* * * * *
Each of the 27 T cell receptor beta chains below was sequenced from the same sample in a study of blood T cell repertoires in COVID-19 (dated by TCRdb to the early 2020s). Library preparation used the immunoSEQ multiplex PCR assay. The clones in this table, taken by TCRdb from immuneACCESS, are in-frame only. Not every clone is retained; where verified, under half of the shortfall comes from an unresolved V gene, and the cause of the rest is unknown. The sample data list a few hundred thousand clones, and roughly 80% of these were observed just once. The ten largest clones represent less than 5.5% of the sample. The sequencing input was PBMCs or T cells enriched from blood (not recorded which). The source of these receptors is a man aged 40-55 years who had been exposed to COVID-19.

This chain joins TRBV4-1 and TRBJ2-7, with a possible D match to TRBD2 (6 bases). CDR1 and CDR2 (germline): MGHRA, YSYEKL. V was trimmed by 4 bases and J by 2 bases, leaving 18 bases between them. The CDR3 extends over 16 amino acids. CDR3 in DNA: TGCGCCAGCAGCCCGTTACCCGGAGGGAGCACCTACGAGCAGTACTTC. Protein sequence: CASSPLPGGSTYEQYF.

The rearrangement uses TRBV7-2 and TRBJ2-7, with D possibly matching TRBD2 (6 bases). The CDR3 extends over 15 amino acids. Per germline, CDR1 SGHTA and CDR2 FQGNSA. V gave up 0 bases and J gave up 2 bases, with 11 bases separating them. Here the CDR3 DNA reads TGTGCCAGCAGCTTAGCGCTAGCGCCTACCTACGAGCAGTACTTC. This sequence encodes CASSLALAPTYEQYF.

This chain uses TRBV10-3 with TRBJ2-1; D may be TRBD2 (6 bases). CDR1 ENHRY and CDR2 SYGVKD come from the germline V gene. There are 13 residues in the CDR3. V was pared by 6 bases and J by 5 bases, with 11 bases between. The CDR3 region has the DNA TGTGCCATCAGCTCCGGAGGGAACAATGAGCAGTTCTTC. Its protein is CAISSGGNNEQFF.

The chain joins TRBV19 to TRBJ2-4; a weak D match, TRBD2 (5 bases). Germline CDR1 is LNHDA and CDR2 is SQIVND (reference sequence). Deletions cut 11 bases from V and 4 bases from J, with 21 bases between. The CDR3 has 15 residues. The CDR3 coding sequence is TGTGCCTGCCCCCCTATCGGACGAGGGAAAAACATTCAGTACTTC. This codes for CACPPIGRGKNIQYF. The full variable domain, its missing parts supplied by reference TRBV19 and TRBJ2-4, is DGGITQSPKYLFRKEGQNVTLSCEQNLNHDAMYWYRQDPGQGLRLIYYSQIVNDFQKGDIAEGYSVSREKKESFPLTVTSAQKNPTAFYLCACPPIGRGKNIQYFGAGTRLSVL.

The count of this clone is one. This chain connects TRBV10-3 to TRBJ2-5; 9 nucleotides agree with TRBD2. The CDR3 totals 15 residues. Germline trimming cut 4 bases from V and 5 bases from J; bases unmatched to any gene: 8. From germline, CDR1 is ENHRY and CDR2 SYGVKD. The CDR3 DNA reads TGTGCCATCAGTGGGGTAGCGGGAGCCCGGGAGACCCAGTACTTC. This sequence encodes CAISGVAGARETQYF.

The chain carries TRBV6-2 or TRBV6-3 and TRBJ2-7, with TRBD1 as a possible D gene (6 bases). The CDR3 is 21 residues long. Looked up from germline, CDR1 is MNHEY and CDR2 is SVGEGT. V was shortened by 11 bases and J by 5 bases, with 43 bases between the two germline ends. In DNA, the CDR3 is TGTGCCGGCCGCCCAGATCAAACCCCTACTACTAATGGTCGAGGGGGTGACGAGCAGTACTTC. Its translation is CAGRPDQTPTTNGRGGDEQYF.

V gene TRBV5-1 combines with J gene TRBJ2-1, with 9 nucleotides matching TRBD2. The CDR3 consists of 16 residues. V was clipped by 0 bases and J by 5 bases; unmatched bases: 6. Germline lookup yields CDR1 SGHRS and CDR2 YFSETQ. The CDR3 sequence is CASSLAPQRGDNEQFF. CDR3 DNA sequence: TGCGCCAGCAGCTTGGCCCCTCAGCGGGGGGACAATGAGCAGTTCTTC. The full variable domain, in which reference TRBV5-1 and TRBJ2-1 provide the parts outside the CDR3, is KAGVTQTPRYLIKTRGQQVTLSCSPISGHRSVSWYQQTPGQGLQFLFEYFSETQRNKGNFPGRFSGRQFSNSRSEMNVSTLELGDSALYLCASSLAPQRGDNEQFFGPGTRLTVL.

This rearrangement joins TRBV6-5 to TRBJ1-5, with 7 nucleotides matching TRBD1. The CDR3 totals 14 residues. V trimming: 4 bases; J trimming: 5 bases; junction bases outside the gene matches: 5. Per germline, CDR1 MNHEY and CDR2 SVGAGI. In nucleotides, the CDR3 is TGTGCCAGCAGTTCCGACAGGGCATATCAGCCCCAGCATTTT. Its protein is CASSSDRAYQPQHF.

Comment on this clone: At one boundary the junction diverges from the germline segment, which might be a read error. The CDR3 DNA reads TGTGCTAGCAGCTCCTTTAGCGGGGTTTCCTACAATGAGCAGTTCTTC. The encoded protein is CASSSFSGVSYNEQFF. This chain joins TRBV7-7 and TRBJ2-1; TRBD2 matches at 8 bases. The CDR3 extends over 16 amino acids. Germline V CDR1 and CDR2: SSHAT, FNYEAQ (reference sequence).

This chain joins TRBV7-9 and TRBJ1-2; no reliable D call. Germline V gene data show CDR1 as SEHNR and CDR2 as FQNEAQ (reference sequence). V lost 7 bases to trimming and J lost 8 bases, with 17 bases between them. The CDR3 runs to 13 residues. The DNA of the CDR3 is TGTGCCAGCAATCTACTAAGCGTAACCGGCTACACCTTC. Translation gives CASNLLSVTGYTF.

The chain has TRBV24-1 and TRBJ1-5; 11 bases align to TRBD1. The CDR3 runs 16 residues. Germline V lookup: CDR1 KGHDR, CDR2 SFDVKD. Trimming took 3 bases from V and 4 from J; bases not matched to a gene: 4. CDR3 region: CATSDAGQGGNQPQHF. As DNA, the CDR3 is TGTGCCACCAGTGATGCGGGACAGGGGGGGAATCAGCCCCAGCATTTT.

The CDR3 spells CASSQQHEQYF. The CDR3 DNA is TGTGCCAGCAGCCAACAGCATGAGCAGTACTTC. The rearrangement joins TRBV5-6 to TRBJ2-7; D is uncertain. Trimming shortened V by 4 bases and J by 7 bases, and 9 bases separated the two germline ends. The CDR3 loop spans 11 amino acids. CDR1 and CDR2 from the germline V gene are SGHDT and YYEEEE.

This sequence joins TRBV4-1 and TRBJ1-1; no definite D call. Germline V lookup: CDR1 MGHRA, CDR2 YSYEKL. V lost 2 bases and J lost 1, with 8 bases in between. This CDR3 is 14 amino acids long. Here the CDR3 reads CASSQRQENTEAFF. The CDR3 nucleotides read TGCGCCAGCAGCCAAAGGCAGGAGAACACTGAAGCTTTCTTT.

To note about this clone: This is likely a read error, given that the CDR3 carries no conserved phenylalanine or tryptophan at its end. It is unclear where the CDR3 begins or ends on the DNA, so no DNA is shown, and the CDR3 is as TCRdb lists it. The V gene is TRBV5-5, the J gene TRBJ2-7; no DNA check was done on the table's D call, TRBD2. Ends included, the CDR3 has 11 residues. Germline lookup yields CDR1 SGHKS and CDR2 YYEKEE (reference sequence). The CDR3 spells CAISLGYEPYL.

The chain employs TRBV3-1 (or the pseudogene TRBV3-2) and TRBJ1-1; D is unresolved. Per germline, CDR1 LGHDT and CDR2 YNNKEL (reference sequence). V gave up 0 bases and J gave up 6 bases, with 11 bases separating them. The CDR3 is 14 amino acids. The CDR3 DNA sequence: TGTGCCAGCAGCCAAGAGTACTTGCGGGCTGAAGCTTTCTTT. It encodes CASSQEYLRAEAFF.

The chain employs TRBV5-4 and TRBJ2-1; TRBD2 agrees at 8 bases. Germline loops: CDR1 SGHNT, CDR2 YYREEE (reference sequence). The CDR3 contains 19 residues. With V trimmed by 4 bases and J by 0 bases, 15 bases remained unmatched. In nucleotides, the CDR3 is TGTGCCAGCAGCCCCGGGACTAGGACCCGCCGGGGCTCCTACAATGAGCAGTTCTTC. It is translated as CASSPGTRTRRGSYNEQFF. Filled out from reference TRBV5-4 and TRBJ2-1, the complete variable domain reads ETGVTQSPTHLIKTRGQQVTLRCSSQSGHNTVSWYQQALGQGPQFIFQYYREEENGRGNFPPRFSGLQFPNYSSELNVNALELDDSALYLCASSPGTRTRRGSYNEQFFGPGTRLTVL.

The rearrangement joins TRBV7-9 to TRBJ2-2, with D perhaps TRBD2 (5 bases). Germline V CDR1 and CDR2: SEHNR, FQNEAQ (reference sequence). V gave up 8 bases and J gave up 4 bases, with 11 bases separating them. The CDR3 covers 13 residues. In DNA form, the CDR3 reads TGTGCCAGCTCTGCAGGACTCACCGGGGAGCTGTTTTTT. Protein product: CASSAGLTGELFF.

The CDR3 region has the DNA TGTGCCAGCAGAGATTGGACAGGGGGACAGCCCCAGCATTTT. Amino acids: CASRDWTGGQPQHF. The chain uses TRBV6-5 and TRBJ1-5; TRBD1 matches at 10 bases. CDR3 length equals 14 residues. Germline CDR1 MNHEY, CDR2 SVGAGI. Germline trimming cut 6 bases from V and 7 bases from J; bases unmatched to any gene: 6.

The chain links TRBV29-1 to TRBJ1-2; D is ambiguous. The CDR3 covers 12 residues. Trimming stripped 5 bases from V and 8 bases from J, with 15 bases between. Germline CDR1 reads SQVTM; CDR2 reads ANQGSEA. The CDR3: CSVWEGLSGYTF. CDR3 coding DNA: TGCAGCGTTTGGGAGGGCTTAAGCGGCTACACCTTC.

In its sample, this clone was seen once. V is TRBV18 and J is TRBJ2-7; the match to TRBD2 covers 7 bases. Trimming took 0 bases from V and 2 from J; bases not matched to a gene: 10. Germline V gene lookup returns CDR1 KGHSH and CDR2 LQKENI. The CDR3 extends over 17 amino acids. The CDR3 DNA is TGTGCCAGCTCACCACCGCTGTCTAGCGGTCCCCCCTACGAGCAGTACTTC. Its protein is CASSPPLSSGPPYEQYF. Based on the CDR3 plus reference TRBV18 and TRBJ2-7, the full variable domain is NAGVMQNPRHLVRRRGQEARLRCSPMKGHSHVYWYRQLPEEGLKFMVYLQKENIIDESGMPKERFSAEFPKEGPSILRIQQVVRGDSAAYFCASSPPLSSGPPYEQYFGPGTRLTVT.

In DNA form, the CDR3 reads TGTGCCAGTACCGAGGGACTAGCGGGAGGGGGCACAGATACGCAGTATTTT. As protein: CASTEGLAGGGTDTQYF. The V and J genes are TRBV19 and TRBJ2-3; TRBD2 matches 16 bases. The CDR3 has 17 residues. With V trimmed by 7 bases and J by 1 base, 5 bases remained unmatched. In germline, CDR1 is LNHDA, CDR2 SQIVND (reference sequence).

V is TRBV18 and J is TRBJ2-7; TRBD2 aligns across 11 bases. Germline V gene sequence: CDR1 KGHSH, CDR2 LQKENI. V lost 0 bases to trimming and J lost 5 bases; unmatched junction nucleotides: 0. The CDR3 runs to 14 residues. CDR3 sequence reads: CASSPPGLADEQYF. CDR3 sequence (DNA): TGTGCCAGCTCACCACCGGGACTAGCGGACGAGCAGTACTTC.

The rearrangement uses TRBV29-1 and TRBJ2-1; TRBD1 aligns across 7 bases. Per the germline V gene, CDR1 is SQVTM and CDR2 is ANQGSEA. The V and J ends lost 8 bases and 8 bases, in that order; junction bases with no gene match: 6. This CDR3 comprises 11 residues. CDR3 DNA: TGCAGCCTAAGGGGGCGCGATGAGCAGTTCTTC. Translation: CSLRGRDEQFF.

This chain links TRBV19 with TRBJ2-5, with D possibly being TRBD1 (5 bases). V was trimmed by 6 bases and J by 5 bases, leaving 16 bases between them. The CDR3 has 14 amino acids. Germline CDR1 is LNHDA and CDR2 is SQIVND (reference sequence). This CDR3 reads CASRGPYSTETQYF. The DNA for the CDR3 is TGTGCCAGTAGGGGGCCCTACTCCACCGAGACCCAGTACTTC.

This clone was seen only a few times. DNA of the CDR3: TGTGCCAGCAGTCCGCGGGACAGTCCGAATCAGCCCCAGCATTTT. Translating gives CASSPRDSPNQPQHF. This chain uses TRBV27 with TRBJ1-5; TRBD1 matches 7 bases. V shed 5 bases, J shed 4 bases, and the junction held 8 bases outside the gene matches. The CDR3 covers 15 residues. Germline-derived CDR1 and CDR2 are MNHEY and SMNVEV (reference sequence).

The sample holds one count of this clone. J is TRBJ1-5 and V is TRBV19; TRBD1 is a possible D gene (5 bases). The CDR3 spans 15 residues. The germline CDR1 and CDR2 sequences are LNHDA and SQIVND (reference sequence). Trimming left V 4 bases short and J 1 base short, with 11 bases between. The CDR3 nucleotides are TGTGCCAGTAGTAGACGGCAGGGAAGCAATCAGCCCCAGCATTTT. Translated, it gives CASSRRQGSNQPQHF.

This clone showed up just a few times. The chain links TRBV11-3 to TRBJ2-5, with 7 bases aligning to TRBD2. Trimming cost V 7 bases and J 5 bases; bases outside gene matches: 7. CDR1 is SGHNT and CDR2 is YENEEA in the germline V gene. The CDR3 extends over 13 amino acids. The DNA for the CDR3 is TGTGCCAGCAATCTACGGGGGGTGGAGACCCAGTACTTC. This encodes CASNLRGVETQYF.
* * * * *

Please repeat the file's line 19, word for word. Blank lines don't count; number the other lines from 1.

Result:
The CDR3 region has the DNA TGTGCCAGCAGAGATTGGACAGGGGGACAGCCCCAGCATTTT. Amino acids: CASRDWTGGQPQHF. The chain uses TRBV6-5 and TRBJ1-5; TRBD1 matches at 10 bases. CDR3 length equals 14 residues. Germline CDR1 MNHEY, CDR2 SVGAGI. Germline trimming cut 6 bases from V and 7 bases from J; bases unmatched to any gene: 6.